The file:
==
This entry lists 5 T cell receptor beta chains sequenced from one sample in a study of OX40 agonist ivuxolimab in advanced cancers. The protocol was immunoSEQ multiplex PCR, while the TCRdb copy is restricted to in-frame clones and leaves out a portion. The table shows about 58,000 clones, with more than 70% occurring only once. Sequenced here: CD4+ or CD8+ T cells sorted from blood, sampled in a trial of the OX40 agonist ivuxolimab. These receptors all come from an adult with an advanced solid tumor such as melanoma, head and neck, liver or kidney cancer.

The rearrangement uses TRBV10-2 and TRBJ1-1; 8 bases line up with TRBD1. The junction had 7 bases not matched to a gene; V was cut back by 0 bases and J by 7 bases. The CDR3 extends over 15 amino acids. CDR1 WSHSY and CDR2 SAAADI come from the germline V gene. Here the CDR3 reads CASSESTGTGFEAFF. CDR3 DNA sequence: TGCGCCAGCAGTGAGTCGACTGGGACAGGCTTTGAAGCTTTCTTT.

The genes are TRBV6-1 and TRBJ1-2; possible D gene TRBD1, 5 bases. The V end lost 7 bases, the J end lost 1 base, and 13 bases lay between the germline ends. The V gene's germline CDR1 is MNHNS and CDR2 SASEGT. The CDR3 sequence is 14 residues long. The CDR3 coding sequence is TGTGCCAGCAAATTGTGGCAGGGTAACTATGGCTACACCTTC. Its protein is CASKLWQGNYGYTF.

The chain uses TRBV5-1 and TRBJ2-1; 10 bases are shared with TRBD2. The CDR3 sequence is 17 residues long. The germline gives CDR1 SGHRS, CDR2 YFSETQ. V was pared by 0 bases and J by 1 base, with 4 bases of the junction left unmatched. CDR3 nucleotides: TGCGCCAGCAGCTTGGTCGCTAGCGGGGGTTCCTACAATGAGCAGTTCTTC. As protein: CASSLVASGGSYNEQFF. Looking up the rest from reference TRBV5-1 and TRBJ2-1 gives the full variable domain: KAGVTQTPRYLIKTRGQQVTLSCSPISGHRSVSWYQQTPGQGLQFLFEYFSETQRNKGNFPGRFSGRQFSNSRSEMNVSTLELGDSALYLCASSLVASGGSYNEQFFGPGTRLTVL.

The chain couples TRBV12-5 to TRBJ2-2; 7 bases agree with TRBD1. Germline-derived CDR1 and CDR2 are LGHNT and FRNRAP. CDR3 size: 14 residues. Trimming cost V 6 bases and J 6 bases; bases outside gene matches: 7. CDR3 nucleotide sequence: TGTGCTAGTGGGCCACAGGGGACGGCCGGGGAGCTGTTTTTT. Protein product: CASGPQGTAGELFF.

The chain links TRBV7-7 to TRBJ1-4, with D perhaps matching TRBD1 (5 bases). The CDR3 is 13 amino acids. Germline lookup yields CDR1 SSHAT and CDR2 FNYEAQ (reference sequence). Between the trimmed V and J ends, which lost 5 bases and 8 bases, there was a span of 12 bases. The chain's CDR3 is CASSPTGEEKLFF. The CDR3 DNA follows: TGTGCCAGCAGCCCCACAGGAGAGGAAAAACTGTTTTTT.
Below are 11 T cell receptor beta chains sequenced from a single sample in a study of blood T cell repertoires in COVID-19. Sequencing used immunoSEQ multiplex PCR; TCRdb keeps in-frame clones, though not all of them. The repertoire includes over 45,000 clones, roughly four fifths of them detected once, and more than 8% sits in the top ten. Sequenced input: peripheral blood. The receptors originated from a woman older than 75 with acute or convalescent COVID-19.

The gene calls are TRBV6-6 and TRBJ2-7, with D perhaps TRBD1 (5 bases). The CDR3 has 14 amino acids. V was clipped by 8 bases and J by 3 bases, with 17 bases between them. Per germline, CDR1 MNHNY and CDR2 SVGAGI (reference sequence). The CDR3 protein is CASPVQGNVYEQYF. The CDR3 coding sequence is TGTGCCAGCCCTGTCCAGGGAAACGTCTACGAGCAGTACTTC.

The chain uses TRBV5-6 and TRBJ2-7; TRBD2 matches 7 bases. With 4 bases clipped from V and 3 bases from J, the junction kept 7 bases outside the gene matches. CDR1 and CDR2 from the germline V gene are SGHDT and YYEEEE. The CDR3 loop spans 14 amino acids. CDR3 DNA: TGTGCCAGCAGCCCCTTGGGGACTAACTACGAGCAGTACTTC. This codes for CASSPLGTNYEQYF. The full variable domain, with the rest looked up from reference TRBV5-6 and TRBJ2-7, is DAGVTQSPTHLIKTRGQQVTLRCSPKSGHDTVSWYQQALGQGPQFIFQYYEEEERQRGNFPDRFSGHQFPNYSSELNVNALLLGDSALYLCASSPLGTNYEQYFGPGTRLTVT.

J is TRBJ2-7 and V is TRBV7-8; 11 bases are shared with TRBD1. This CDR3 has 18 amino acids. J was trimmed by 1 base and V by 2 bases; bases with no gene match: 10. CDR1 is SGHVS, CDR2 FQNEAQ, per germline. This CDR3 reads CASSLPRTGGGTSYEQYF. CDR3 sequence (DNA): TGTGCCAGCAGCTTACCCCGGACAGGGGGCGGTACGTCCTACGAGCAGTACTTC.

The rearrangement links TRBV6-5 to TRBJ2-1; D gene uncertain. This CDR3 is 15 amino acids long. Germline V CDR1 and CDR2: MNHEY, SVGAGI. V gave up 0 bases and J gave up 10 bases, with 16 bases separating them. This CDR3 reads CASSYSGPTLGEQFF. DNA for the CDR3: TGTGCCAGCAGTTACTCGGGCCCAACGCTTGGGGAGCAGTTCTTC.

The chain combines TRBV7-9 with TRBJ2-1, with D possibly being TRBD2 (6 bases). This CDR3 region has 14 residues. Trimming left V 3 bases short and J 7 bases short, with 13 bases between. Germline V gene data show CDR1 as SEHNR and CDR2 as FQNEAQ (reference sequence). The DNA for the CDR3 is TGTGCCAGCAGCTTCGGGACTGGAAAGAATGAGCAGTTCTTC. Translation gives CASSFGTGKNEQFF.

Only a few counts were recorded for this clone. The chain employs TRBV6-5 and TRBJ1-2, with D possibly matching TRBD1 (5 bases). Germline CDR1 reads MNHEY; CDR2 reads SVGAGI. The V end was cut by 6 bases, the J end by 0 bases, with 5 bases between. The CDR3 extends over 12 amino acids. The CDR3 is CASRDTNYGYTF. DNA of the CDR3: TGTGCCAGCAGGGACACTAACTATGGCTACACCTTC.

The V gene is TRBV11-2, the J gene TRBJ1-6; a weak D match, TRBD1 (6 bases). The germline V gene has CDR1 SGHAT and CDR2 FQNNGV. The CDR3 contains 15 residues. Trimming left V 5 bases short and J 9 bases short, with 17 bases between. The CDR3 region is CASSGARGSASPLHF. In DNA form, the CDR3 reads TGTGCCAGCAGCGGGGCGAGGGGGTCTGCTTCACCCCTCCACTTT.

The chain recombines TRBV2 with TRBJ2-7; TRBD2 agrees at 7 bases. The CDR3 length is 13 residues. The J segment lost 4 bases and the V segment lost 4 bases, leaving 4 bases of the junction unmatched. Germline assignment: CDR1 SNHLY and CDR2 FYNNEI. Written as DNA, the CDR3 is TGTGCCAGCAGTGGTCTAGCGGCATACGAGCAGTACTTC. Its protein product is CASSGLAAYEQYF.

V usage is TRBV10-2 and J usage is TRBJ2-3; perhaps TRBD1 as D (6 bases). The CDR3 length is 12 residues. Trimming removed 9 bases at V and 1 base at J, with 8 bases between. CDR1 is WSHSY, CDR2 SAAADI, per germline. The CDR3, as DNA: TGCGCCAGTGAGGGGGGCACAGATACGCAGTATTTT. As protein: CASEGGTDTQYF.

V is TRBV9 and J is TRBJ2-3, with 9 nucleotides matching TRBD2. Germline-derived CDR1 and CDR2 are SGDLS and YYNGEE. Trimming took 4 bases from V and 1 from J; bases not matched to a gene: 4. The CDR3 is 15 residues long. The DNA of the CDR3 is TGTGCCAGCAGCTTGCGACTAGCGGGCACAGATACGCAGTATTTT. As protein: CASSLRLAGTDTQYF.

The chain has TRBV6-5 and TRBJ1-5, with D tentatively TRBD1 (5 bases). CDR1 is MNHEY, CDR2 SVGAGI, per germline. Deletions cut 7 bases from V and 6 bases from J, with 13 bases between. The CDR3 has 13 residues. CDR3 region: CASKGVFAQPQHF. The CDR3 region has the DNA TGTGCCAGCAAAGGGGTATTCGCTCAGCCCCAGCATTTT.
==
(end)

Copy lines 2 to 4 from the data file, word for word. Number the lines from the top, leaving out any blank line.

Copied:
The rearrangement uses TRBV10-2 and TRBJ1-1; 8 bases line up with TRBD1. The junction had 7 bases not matched to a gene; V was cut back by 0 bases and J by 7 bases. The CDR3 extends over 15 amino acids. CDR1 WSHSY and CDR2 SAAADI come from the germline V gene. Here the CDR3 reads CASSESTGTGFEAFF. CDR3 DNA sequence: TGCGCCAGCAGTGAGTCGACTGGGACAGGCTTTGAAGCTTTCTTT.

The genes are TRBV6-1 and TRBJ1-2; possible D gene TRBD1, 5 bases. The V end lost 7 bases, the J end lost 1 base, and 13 bases lay between the germline ends. The V gene's germline CDR1 is MNHNS and CDR2 SASEGT. The CDR3 sequence is 14 residues long. The CDR3 coding sequence is TGTGCCAGCAAATTGTGGCAGGGTAACTATGGCTACACCTTC. Its protein is CASKLWQGNYGYTF.

The chain uses TRBV5-1 and TRBJ2-1; 10 bases are shared with TRBD2. The CDR3 sequence is 17 residues long. The germline gives CDR1 SGHRS, CDR2 YFSETQ. V was pared by 0 bases and J by 1 base, with 4 bases of the junction left unmatched. CDR3 nucleotides: TGCGCCAGCAGCTTGGTCGCTAGCGGGGGTTCCTACAATGAGCAGTTCTTC. As protein: CASSLVASGGSYNEQFF. Looking up the rest from reference TRBV5-1 and TRBJ2-1 gives the full variable domain: KAGVTQTPRYLIKTRGQQVTLSCSPISGHRSVSWYQQTPGQGLQFLFEYFSETQRNKGNFPGRFSGRQFSNSRSEMNVSTLELGDSALYLCASSLVASGGSYNEQFFGPGTRLTVL.